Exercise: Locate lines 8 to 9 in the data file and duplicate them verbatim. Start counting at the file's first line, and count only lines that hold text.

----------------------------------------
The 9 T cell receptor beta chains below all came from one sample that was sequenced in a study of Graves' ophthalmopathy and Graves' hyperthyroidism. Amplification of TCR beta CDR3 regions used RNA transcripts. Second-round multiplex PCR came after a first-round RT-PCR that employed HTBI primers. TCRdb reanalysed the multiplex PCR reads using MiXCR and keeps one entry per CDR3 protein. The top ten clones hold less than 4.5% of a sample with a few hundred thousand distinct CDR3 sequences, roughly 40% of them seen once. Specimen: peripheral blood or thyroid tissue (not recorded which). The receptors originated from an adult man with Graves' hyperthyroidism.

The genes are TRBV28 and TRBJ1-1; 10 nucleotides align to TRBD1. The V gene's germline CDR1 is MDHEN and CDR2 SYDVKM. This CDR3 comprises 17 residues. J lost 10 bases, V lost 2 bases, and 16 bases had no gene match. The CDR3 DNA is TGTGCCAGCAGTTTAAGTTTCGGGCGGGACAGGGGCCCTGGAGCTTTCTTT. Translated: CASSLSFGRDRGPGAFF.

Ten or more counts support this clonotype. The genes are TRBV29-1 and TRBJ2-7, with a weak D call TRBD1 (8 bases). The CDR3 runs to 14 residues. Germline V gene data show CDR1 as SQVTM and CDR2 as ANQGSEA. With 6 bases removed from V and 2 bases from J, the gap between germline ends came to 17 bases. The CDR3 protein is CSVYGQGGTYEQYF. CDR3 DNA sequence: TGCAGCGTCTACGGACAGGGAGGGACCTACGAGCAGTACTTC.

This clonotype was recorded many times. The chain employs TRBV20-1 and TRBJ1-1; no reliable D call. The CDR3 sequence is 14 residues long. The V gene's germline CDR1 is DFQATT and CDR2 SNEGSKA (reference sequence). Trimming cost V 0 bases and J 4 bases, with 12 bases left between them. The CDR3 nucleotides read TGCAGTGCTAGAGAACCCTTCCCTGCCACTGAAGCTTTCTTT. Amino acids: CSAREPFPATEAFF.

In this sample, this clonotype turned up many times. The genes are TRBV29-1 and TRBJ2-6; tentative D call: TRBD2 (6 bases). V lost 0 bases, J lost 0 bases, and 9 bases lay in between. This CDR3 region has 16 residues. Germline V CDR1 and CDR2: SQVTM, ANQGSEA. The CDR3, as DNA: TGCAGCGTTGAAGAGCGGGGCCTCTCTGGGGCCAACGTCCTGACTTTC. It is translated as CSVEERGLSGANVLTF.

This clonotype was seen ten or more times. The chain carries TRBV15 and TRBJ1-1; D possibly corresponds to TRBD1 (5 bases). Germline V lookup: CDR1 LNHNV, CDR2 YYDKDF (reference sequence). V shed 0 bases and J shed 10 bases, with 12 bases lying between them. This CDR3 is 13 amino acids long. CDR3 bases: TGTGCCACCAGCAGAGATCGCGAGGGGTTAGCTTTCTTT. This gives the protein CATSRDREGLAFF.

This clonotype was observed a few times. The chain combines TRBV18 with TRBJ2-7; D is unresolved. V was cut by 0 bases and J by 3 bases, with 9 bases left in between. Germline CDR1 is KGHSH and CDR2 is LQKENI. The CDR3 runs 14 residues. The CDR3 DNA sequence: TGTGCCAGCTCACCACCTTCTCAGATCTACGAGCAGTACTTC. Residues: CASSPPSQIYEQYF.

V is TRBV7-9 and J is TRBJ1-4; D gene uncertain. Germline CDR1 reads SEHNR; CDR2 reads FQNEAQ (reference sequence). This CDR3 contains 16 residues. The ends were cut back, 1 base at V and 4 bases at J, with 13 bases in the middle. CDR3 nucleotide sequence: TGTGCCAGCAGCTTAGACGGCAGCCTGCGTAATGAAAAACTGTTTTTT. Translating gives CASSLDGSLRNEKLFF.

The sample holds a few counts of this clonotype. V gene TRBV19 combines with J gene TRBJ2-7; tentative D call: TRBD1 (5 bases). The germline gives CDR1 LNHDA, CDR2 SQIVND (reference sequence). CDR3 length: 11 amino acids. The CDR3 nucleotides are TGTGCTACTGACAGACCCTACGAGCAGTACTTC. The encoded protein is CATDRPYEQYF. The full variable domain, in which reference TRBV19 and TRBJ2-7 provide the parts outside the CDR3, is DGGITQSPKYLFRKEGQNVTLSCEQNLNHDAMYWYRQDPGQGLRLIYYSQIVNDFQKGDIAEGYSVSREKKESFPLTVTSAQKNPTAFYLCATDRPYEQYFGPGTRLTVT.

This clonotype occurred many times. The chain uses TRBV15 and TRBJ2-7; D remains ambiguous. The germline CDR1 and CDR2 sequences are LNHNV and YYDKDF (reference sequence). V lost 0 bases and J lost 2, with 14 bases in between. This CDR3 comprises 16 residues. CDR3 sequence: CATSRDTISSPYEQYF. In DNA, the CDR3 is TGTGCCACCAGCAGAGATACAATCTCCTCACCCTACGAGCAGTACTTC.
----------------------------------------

V is TRBV7-9 and J is TRBJ1-4; D gene uncertain. Germline CDR1 reads SEHNR; CDR2 reads FQNEAQ (reference sequence). This CDR3 contains 16 residues. The ends were cut back, 1 base at V and 4 bases at J, with 13 bases in the middle. CDR3 nucleotide sequence: TGTGCCAGCAGCTTAGACGGCAGCCTGCGTAATGAAAAACTGTTTTTT. Translating gives CASSLDGSLRNEKLFF.

The sample holds a few counts of this clonotype. V gene TRBV19 combines with J gene TRBJ2-7; tentative D call: TRBD1 (5 bases). The germline gives CDR1 LNHDA, CDR2 SQIVND (reference sequence). CDR3 length: 11 amino acids. The CDR3 nucleotides are TGTGCTACTGACAGACCCTACGAGCAGTACTTC. The encoded protein is CATDRPYEQYF. The full variable domain, in which reference TRBV19 and TRBJ2-7 provide the parts outside the CDR3, is DGGITQSPKYLFRKEGQNVTLSCEQNLNHDAMYWYRQDPGQGLRLIYYSQIVNDFQKGDIAEGYSVSREKKESFPLTVTSAQKNPTAFYLCATDRPYEQYFGPGTRLTVT.